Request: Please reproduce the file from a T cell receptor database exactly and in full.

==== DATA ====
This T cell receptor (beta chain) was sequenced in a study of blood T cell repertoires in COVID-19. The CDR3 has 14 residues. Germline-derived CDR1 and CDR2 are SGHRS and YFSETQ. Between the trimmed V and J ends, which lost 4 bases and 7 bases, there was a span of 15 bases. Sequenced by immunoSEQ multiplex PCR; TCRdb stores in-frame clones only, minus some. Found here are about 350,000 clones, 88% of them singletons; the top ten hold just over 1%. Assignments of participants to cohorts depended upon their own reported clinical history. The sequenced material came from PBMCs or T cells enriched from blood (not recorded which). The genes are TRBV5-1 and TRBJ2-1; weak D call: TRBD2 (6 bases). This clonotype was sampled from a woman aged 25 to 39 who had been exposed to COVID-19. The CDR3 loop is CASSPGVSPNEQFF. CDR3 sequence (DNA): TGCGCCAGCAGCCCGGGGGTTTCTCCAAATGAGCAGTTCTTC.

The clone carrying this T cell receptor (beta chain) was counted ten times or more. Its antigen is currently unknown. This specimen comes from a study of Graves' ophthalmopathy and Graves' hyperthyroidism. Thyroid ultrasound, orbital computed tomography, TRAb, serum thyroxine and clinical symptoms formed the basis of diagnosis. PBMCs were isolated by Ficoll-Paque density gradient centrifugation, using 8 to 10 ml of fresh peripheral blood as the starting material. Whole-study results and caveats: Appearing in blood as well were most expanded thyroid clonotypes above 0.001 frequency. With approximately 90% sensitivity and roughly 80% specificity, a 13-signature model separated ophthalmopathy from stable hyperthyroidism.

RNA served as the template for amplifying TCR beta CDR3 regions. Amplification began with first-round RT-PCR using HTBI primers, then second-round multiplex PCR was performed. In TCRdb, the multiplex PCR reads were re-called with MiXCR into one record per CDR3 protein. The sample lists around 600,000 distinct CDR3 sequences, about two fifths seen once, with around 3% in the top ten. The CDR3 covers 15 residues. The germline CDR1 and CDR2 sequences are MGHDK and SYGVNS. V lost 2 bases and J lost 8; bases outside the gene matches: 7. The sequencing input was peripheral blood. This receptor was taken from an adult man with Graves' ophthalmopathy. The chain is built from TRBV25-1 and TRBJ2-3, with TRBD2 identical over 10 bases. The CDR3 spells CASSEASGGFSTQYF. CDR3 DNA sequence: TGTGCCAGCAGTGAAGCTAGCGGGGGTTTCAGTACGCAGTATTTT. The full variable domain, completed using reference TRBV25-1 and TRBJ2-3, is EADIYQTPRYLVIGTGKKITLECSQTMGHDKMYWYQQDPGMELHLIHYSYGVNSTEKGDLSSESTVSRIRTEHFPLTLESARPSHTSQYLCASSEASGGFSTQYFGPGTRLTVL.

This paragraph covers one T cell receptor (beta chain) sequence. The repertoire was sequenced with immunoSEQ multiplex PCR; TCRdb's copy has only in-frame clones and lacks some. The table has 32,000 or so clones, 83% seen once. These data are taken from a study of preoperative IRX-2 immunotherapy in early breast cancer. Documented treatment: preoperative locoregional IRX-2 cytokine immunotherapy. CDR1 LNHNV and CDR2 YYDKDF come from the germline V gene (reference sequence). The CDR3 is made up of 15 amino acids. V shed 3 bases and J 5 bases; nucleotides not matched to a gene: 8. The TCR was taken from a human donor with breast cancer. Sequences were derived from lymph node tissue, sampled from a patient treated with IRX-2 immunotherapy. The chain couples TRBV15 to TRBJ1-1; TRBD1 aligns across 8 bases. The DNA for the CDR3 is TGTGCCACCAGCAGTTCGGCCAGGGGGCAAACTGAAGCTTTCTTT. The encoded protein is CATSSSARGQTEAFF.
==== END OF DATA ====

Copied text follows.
This T cell receptor (beta chain) was sequenced in a study of blood T cell repertoires in COVID-19. The CDR3 has 14 residues. Germline-derived CDR1 and CDR2 are SGHRS and YFSETQ. Between the trimmed V and J ends, which lost 4 bases and 7 bases, there was a span of 15 bases. Sequenced by immunoSEQ multiplex PCR; TCRdb stores in-frame clones only, minus some. Found here are about 350,000 clones, 88% of them singletons; the top ten hold just over 1%. Assignments of participants to cohorts depended upon their own reported clinical history. The sequenced material came from PBMCs or T cells enriched from blood (not recorded which). The genes are TRBV5-1 and TRBJ2-1; weak D call: TRBD2 (6 bases). This clonotype was sampled from a woman aged 25 to 39 who had been exposed to COVID-19. The CDR3 loop is CASSPGVSPNEQFF. CDR3 sequence (DNA): TGCGCCAGCAGCCCGGGGGTTTCTCCAAATGAGCAGTTCTTC.

The clone carrying this T cell receptor (beta chain) was counted ten times or more. Its antigen is currently unknown. This specimen comes from a study of Graves' ophthalmopathy and Graves' hyperthyroidism. Thyroid ultrasound, orbital computed tomography, TRAb, serum thyroxine and clinical symptoms formed the basis of diagnosis. PBMCs were isolated by Ficoll-Paque density gradient centrifugation, using 8 to 10 ml of fresh peripheral blood as the starting material. Whole-study results and caveats: Appearing in blood as well were most expanded thyroid clonotypes above 0.001 frequency. With approximately 90% sensitivity and roughly 80% specificity, a 13-signature model separated ophthalmopathy from stable hyperthyroidism.

RNA served as the template for amplifying TCR beta CDR3 regions. Amplification began with first-round RT-PCR using HTBI primers, then second-round multiplex PCR was performed. In TCRdb, the multiplex PCR reads were re-called with MiXCR into one record per CDR3 protein. The sample lists around 600,000 distinct CDR3 sequences, about two fifths seen once, with around 3% in the top ten. The CDR3 covers 15 residues. The germline CDR1 and CDR2 sequences are MGHDK and SYGVNS. V lost 2 bases and J lost 8; bases outside the gene matches: 7. The sequencing input was peripheral blood. This receptor was taken from an adult man with Graves' ophthalmopathy. The chain is built from TRBV25-1 and TRBJ2-3, with TRBD2 identical over 10 bases. The CDR3 spells CASSEASGGFSTQYF. CDR3 DNA sequence: TGTGCCAGCAGTGAAGCTAGCGGGGGTTTCAGTACGCAGTATTTT. The full variable domain, completed using reference TRBV25-1 and TRBJ2-3, is EADIYQTPRYLVIGTGKKITLECSQTMGHDKMYWYQQDPGMELHLIHYSYGVNSTEKGDLSSESTVSRIRTEHFPLTLESARPSHTSQYLCASSEASGGFSTQYFGPGTRLTVL.

This paragraph covers one T cell receptor (beta chain) sequence. The repertoire was sequenced with immunoSEQ multiplex PCR; TCRdb's copy has only in-frame clones and lacks some. The table has 32,000 or so clones, 83% seen once. These data are taken from a study of preoperative IRX-2 immunotherapy in early breast cancer. Documented treatment: preoperative locoregional IRX-2 cytokine immunotherapy. CDR1 LNHNV and CDR2 YYDKDF come from the germline V gene (reference sequence). The CDR3 is made up of 15 amino acids. V shed 3 bases and J 5 bases; nucleotides not matched to a gene: 8. The TCR was taken from a human donor with breast cancer. Sequences were derived from lymph node tissue, sampled from a patient treated with IRX-2 immunotherapy. The chain couples TRBV15 to TRBJ1-1; TRBD1 aligns across 8 bases. The DNA for the CDR3 is TGTGCCACCAGCAGTTCGGCCAGGGGGCAAACTGAAGCTTTCTTT. The encoded protein is CATSSSARGQTEAFF.